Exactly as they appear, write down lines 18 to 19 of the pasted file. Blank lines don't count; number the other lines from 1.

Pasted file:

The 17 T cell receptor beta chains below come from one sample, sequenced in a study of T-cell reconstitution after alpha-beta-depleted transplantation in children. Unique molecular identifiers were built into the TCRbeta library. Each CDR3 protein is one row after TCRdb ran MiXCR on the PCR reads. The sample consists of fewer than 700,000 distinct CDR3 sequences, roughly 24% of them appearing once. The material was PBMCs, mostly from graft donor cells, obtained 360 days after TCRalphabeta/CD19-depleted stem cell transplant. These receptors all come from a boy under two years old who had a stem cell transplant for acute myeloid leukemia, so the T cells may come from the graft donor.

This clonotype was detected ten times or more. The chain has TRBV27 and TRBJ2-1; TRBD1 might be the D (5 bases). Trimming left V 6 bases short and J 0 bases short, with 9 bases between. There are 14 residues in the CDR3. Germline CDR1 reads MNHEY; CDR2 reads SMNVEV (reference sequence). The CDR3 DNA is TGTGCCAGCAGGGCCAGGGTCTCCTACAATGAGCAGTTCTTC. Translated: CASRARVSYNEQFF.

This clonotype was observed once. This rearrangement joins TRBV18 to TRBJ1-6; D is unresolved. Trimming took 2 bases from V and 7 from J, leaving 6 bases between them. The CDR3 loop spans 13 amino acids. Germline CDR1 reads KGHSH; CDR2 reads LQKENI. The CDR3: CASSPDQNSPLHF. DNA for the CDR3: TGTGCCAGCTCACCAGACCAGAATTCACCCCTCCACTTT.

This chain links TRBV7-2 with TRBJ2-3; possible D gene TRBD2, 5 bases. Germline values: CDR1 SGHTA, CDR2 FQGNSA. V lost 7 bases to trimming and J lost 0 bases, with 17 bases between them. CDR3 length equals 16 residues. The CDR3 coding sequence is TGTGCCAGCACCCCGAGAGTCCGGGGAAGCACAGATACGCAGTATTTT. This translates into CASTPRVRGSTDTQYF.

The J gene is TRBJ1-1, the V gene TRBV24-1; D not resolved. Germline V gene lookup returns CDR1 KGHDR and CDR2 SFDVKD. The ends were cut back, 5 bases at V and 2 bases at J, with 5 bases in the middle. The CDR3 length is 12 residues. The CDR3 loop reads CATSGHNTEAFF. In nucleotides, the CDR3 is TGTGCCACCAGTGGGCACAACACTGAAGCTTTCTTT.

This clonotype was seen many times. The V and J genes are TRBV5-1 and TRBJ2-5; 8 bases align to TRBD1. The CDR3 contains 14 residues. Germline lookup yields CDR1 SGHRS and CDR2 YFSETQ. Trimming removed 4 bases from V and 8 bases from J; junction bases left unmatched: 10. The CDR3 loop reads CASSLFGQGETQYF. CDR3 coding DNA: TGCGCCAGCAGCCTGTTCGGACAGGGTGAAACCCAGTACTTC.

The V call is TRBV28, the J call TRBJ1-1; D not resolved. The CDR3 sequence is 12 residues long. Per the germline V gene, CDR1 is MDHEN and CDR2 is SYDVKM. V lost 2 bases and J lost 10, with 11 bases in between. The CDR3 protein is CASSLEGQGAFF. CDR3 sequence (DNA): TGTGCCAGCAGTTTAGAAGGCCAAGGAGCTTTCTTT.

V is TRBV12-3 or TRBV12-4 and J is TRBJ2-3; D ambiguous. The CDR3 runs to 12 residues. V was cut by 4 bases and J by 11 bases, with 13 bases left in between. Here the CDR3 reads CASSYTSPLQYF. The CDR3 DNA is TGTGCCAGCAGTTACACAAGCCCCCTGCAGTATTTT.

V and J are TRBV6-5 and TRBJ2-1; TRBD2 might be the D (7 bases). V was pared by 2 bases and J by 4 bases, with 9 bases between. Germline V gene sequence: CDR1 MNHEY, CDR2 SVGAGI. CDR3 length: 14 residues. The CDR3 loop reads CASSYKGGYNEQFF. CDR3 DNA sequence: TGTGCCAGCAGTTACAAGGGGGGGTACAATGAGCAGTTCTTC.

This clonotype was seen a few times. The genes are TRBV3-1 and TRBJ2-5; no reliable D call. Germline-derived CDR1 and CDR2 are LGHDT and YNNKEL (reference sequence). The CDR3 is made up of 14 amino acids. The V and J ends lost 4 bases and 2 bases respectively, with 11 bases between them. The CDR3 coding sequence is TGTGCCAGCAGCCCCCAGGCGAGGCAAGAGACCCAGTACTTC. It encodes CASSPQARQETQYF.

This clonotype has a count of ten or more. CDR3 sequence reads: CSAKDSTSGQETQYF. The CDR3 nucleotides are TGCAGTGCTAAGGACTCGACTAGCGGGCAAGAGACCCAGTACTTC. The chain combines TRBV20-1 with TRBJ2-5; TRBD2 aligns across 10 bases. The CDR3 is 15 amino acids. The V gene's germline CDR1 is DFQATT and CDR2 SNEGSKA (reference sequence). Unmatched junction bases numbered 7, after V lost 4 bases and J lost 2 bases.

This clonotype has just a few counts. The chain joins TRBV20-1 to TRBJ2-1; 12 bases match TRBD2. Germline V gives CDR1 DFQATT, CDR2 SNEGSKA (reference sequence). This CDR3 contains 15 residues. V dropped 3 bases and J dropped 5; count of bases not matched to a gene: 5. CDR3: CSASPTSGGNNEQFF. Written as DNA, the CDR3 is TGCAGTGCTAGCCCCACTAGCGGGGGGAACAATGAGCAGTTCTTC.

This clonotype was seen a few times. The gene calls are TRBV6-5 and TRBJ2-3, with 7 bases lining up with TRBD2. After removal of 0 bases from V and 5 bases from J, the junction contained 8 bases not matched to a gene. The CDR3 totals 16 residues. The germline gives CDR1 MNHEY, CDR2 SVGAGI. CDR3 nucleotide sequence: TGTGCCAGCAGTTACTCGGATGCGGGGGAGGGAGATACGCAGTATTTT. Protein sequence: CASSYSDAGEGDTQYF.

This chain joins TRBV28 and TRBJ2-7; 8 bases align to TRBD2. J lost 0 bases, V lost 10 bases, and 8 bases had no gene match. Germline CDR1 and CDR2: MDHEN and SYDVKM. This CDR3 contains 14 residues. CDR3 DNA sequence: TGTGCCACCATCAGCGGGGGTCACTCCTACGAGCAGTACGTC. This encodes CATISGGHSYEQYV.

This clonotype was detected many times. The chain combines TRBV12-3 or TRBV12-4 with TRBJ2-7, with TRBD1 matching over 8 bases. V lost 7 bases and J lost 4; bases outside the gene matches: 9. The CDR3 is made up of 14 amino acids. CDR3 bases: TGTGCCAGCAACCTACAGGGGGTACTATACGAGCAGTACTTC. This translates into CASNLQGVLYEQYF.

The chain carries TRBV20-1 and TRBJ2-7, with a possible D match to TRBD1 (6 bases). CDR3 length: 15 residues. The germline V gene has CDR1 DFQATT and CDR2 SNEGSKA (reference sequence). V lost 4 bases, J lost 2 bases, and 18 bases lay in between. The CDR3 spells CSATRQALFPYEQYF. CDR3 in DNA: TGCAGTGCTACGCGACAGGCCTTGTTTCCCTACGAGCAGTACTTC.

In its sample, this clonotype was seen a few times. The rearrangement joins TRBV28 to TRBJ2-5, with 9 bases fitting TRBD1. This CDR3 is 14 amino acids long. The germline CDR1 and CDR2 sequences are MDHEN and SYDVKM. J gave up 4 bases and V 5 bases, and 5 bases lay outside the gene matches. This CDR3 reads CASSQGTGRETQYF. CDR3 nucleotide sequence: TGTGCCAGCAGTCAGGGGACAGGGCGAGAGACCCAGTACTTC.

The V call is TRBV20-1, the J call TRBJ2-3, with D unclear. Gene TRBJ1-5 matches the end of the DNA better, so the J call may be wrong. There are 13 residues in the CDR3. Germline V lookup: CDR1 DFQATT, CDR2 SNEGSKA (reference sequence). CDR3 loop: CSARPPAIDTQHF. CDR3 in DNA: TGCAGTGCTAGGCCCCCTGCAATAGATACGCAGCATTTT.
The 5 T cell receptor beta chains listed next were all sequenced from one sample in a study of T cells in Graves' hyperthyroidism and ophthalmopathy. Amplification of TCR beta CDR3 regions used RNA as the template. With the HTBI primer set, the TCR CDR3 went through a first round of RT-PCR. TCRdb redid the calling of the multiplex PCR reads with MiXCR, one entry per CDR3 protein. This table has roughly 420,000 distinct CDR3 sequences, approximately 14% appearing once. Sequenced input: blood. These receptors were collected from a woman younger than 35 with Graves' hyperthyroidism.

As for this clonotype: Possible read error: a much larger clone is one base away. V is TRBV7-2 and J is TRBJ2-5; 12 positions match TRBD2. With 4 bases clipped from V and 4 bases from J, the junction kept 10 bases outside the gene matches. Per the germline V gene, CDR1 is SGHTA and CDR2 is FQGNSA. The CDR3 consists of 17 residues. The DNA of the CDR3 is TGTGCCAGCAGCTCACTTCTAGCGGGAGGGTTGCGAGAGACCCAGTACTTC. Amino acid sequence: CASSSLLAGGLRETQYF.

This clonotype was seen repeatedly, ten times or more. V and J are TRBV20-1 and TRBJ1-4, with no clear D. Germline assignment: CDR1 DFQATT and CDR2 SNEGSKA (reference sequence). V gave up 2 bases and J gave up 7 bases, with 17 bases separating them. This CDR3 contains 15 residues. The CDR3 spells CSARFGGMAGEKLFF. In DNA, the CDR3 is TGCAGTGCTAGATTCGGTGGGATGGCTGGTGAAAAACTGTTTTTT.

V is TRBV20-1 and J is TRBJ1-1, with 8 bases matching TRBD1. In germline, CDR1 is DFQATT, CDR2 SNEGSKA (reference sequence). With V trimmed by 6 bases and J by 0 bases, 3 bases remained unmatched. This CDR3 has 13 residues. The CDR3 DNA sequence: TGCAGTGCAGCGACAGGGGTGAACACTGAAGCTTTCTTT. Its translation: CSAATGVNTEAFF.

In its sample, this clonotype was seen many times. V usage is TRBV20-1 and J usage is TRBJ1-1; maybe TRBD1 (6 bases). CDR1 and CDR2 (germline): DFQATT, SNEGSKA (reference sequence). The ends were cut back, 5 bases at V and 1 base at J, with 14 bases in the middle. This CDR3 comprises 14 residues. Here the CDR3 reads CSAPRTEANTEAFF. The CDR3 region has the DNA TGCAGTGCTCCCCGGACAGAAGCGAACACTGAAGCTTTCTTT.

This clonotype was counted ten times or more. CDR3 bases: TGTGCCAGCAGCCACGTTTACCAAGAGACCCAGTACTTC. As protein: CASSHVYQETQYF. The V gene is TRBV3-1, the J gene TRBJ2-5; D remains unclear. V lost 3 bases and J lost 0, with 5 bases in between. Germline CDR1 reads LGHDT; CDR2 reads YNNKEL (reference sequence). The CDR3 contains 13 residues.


The V call is TRBV20-1, the J call TRBJ2-3, with D unclear. Gene TRBJ1-5 matches the end of the DNA better, so the J call may be wrong. There are 13 residues in the CDR3. Germline V lookup: CDR1 DFQATT, CDR2 SNEGSKA (reference sequence). CDR3 loop: CSARPPAIDTQHF. CDR3 in DNA: TGCAGTGCTAGGCCCCCTGCAATAGATACGCAGCATTTT.
The 5 T cell receptor beta chains listed next were all sequenced from one sample in a study of T cells in Graves' hyperthyroidism and ophthalmopathy. Amplification of TCR beta CDR3 regions used RNA as the template. With the HTBI primer set, the TCR CDR3 went through a first round of RT-PCR. TCRdb redid the calling of the multiplex PCR reads with MiXCR, one entry per CDR3 protein. This table has roughly 420,000 distinct CDR3 sequences, approximately 14% appearing once. Sequenced input: blood. These receptors were collected from a woman younger than 35 with Graves' hyperthyroidism.